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The future of Egypt's 'unfinished' revolution: 4 predictions
A year after the Tahrir Square protests began, the uprising's end game is still in doubt. What's next for Egypt?
 
Demonstrators mark the first anniversary of Egypt's uprising: With Islamist parties gaining the vast majority of parliamentary seats in recent elections, Egypt's future remains very much in doubt.
Demonstrators mark the first anniversary of Egypt's uprising: With Islamist parties gaining the vast majority of parliamentary seats in recent elections, Egypt's future remains very much in doubt.
REUTERS/Mohamed Abd El-Ghany

Cairo's Tahrir Square was teeming on Wednesday when thousands of Egyptians gathered to mark the first anniversary of the revolution that toppled longtime autocrat Hosni Mubarak. In the year since the protests began, the military leaders who took control after Mubarak's government fell have promised to hand over authority to an elected president by summer, and Islamist parties have won a majority in the parliament that will write the country's new constitution. What happens next? Here, four predictions:

1. Islamists will rule Egypt... for now
It looks like "we must brace ourselves for forms of Islamist rule for several terms," says Ed Husain at the Council on Foreign Relations. The Muslim Brotherhood won nearly half the seats in the new parliament, and more fundamentalist Salafists are the next most powerful bloc. If Egypt's secularists take the easy route, and simply rail against Islamists, their future is bleak. But if they "undertake the political hard grind necessary to win hearts and minds" away from the Brotherhood with "coherent messages of economic development and political freedom," they might eventually gain power.

2. Egypt will be plagued by economic woe
A year of turmoil has left Egypt facing a financial crisis that "could undermine its political transition," say David D. Kirkpatrick and Mayy El Sheikh in The New York Times. Egypt has "mounting debts, negligible economic growth, and dwindling foreign reserves." Its new leaders will almost certainly have to further devalue their currency, which could cause food prices to soar. Egypt might even be forced to accept a "financial lifeline" from the International Monetary Fund, a bitter pill "after eight decades of denouncing Western colonialism and Arab dependency."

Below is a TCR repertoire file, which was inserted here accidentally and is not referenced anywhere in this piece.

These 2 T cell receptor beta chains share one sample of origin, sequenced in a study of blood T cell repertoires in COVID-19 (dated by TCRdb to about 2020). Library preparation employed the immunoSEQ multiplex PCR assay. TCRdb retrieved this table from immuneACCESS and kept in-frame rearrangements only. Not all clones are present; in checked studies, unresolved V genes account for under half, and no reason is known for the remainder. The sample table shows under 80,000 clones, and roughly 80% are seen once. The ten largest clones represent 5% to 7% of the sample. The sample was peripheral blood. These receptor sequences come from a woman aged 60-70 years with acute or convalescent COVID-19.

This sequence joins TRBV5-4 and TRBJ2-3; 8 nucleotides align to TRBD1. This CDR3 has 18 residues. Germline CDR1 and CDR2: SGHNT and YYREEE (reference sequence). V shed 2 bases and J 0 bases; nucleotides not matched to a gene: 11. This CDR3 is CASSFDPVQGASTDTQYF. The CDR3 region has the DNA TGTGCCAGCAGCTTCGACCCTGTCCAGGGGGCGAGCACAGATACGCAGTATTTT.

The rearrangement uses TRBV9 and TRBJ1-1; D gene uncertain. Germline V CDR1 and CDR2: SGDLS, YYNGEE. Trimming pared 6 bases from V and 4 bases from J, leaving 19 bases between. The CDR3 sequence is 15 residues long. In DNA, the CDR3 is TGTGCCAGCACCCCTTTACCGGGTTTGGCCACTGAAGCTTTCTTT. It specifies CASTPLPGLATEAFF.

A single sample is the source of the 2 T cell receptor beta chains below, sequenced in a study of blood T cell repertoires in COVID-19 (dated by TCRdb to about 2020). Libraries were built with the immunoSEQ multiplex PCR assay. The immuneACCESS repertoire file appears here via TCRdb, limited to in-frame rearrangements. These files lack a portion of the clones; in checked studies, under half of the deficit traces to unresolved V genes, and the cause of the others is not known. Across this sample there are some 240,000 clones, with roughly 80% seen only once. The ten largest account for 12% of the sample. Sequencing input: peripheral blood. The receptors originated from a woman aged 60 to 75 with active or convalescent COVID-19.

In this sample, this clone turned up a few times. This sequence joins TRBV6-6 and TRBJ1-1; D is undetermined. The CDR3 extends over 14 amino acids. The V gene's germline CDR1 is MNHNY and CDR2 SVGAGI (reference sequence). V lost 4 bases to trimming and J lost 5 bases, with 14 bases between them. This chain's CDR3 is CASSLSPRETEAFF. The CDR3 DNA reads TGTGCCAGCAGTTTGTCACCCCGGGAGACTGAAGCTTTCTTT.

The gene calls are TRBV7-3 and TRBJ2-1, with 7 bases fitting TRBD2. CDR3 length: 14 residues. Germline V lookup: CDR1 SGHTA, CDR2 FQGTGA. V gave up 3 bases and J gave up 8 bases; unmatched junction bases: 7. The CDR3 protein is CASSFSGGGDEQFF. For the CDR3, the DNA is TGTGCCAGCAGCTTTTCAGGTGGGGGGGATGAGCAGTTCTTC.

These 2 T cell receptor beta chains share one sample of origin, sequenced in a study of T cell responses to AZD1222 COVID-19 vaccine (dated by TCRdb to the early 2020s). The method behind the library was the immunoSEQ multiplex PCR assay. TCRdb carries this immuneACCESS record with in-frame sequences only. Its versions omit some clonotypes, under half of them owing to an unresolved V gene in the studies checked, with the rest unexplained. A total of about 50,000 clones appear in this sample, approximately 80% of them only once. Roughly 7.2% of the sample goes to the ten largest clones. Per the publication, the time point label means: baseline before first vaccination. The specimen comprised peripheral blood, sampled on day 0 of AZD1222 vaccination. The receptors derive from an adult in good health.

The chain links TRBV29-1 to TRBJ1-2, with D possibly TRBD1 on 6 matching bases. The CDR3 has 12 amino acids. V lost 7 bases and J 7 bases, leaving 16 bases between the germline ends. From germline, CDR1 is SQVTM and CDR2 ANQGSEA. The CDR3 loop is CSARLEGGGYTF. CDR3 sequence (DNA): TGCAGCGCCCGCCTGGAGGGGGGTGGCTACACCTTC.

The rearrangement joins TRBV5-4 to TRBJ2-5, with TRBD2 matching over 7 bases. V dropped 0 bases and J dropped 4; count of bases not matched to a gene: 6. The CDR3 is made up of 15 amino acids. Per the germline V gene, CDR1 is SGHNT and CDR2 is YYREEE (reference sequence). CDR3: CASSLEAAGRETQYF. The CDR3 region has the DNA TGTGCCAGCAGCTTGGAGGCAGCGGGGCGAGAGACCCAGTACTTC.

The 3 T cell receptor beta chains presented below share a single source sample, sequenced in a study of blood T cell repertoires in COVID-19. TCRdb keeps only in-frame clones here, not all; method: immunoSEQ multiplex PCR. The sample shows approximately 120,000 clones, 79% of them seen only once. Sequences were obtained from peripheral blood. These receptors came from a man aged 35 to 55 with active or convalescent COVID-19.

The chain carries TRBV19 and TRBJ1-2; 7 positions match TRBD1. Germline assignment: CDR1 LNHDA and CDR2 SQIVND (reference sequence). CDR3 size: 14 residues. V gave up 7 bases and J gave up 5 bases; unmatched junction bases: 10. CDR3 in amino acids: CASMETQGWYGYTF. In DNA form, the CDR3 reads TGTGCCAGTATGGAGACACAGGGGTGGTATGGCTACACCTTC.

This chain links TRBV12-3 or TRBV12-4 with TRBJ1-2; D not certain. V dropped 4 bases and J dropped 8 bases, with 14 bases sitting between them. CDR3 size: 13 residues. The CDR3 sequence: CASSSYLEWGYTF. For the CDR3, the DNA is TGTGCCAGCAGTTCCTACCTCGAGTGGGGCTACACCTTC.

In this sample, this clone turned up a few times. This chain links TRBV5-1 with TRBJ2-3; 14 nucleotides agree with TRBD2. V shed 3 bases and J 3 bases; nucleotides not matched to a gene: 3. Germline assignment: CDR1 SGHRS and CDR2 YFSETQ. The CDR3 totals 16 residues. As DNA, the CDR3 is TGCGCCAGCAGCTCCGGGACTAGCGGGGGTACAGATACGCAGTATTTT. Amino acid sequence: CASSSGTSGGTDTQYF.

3. The newly awakened population will demand results
Many activists have been "disappointed with the pace of progress," says Ben Gittleson at Salon. "Thousands of civilians languish in military prisons, substantive police reform has yet to materialize, and the ruling Supreme Council of the Armed Forces has repeatedly extended its rule despite promises to step down." But Egyptians have now had a taste of political freedom, however imperfect, in the "relatively free and fair" parliamentary elections — a big change after growing up with rigged votes under Mubarak. They're not likely to turn back now, however long the battle lasts. 

4. The military and Muslim Brotherhood will have it out
"Mubarak's downfall wasn't the triumph of popular protest," says Doug Mataconis at Outside the Beltway. He fell because the military turned on him and forced him out. The generals have "been the constant in Egyptian politics and society" for 60 years, and they won't yield that position easily now. Military leaders "spent the last year consolidating" power while allowing only "the rudimentary appearance of democratic institutions." The country's "unfinished" revolution is heading toward a "confrontation between the military and Brotherhood," which the military would win. "And the people of Egypt will still be screwed."

 

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